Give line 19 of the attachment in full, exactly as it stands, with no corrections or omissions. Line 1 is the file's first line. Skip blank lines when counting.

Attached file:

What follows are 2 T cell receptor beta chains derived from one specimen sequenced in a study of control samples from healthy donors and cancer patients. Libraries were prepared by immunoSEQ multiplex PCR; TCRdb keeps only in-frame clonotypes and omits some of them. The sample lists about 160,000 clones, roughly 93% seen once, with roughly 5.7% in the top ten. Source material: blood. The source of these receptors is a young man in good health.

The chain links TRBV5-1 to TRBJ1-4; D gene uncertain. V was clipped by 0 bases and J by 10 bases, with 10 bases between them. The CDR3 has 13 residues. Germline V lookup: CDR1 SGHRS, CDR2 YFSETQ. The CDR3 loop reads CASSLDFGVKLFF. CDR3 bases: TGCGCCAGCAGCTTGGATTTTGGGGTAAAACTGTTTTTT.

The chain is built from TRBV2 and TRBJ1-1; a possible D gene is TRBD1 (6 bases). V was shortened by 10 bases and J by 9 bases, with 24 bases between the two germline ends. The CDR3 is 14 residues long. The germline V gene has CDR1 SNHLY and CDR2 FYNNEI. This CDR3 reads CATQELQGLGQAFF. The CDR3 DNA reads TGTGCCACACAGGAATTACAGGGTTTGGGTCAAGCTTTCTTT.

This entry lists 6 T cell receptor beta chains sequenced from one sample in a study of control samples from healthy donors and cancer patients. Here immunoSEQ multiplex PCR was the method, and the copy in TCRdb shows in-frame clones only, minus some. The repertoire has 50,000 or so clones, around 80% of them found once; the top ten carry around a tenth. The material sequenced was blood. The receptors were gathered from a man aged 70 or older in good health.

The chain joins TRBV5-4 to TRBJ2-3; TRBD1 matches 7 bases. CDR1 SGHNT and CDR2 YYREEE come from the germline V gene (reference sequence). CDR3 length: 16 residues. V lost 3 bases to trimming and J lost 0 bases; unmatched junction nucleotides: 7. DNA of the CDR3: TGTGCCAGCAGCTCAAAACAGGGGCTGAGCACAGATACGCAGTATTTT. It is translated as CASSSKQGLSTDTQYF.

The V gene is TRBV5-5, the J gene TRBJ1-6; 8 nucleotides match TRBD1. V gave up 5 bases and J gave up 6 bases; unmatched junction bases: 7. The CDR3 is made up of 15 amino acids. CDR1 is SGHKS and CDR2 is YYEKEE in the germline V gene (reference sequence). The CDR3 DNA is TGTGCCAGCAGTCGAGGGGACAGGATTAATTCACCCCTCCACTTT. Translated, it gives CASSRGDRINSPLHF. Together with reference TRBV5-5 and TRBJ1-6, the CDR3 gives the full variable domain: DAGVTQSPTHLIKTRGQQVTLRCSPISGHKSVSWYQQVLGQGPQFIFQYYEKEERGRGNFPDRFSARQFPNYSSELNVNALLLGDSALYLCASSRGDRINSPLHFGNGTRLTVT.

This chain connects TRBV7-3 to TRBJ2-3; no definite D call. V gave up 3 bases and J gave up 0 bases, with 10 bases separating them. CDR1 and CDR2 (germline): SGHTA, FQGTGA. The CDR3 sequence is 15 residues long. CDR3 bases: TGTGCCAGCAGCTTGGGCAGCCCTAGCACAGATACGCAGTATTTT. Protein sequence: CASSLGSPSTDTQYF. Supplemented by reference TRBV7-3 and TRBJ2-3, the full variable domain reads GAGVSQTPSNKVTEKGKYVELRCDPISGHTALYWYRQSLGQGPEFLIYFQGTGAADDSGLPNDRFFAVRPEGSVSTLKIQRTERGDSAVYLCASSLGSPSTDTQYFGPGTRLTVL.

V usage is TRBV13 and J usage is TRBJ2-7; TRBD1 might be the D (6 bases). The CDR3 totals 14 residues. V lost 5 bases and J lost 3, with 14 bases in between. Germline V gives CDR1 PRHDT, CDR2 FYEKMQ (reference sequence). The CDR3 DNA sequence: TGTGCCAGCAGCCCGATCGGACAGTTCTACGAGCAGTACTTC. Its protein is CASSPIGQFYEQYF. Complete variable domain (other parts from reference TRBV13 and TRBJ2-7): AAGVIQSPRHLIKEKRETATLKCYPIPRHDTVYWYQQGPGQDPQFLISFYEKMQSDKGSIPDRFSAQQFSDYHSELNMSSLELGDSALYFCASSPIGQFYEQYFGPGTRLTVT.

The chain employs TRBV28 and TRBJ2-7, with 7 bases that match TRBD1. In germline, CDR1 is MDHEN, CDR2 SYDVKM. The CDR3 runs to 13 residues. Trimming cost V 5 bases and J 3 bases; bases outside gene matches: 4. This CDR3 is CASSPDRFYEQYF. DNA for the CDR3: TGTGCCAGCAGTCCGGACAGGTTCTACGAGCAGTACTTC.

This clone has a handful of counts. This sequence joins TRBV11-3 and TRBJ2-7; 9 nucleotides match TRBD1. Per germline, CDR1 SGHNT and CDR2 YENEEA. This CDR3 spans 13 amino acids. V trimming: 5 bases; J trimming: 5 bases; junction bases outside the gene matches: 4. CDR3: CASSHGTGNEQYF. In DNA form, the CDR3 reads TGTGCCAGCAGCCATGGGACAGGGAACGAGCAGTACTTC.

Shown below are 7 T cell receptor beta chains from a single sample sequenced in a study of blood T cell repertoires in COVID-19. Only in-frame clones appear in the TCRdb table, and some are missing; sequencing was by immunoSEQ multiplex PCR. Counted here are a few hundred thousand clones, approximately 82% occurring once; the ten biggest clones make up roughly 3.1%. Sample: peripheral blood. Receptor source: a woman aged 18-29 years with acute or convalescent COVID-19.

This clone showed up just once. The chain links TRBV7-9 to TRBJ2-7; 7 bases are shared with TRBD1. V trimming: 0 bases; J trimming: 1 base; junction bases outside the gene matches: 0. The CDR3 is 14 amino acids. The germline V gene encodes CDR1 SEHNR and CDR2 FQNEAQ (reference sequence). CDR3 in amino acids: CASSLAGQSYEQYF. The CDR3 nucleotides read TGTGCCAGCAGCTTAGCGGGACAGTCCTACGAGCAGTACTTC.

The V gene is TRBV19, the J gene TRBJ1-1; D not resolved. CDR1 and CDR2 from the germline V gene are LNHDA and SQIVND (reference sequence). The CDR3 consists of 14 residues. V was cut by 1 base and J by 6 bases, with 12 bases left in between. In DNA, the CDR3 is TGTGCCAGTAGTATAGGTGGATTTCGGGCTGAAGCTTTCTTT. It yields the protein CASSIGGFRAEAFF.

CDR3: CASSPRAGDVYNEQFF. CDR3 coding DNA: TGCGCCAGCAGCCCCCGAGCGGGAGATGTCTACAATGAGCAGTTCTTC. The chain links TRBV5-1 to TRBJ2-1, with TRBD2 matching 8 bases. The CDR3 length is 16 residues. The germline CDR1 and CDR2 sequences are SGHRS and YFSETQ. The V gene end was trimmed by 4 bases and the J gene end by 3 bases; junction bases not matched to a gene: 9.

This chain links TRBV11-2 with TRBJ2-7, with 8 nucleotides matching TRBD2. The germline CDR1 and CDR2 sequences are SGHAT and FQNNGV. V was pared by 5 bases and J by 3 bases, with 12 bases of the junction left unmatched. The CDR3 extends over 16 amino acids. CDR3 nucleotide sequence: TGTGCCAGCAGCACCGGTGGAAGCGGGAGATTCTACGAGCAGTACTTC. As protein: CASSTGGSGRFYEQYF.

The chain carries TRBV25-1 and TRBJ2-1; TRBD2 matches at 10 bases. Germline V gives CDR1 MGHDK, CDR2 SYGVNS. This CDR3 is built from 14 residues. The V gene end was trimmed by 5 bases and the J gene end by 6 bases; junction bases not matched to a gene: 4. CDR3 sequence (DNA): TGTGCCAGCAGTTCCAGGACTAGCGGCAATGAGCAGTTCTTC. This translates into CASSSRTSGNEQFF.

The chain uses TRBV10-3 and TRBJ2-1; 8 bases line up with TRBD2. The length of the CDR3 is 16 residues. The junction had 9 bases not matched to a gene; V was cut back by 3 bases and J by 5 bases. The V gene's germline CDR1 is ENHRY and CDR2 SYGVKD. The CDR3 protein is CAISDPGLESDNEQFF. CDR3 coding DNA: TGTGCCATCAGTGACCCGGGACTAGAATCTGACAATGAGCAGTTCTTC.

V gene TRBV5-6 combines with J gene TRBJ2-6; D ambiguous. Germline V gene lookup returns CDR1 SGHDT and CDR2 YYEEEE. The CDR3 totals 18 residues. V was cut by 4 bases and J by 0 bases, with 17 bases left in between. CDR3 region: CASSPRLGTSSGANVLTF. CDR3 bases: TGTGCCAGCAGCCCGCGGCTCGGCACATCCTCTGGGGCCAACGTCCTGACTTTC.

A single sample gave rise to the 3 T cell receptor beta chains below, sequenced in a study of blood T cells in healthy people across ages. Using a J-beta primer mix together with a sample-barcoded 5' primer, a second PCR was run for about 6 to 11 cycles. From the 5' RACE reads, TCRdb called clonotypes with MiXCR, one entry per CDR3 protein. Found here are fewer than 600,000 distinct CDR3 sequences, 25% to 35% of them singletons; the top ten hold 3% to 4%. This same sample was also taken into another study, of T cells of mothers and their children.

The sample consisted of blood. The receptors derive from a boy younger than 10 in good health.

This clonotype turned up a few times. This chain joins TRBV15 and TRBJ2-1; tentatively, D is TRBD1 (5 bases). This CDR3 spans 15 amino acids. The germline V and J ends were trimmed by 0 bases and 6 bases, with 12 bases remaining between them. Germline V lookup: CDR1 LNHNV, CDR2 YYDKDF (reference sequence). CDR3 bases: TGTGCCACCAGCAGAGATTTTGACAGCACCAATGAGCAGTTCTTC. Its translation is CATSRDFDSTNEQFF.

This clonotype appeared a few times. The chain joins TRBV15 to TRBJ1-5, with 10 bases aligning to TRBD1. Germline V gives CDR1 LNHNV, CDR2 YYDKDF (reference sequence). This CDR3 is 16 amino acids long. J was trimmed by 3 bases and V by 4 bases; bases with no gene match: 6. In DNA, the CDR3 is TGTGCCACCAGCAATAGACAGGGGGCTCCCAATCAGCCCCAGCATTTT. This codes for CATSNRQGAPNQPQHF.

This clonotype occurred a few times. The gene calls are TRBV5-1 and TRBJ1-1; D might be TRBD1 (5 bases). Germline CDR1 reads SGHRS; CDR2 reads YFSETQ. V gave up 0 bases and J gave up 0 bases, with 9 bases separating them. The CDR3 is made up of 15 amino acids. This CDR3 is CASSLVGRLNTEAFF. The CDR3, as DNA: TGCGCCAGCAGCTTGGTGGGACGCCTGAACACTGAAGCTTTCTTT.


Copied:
A single sample gave rise to the 3 T cell receptor beta chains below, sequenced in a study of blood T cells in healthy people across ages. Using a J-beta primer mix together with a sample-barcoded 5' primer, a second PCR was run for about 6 to 11 cycles. From the 5' RACE reads, TCRdb called clonotypes with MiXCR, one entry per CDR3 protein. Found here are fewer than 600,000 distinct CDR3 sequences, 25% to 35% of them singletons; the top ten hold 3% to 4%. This same sample was also taken into another study, of T cells of mothers and their children.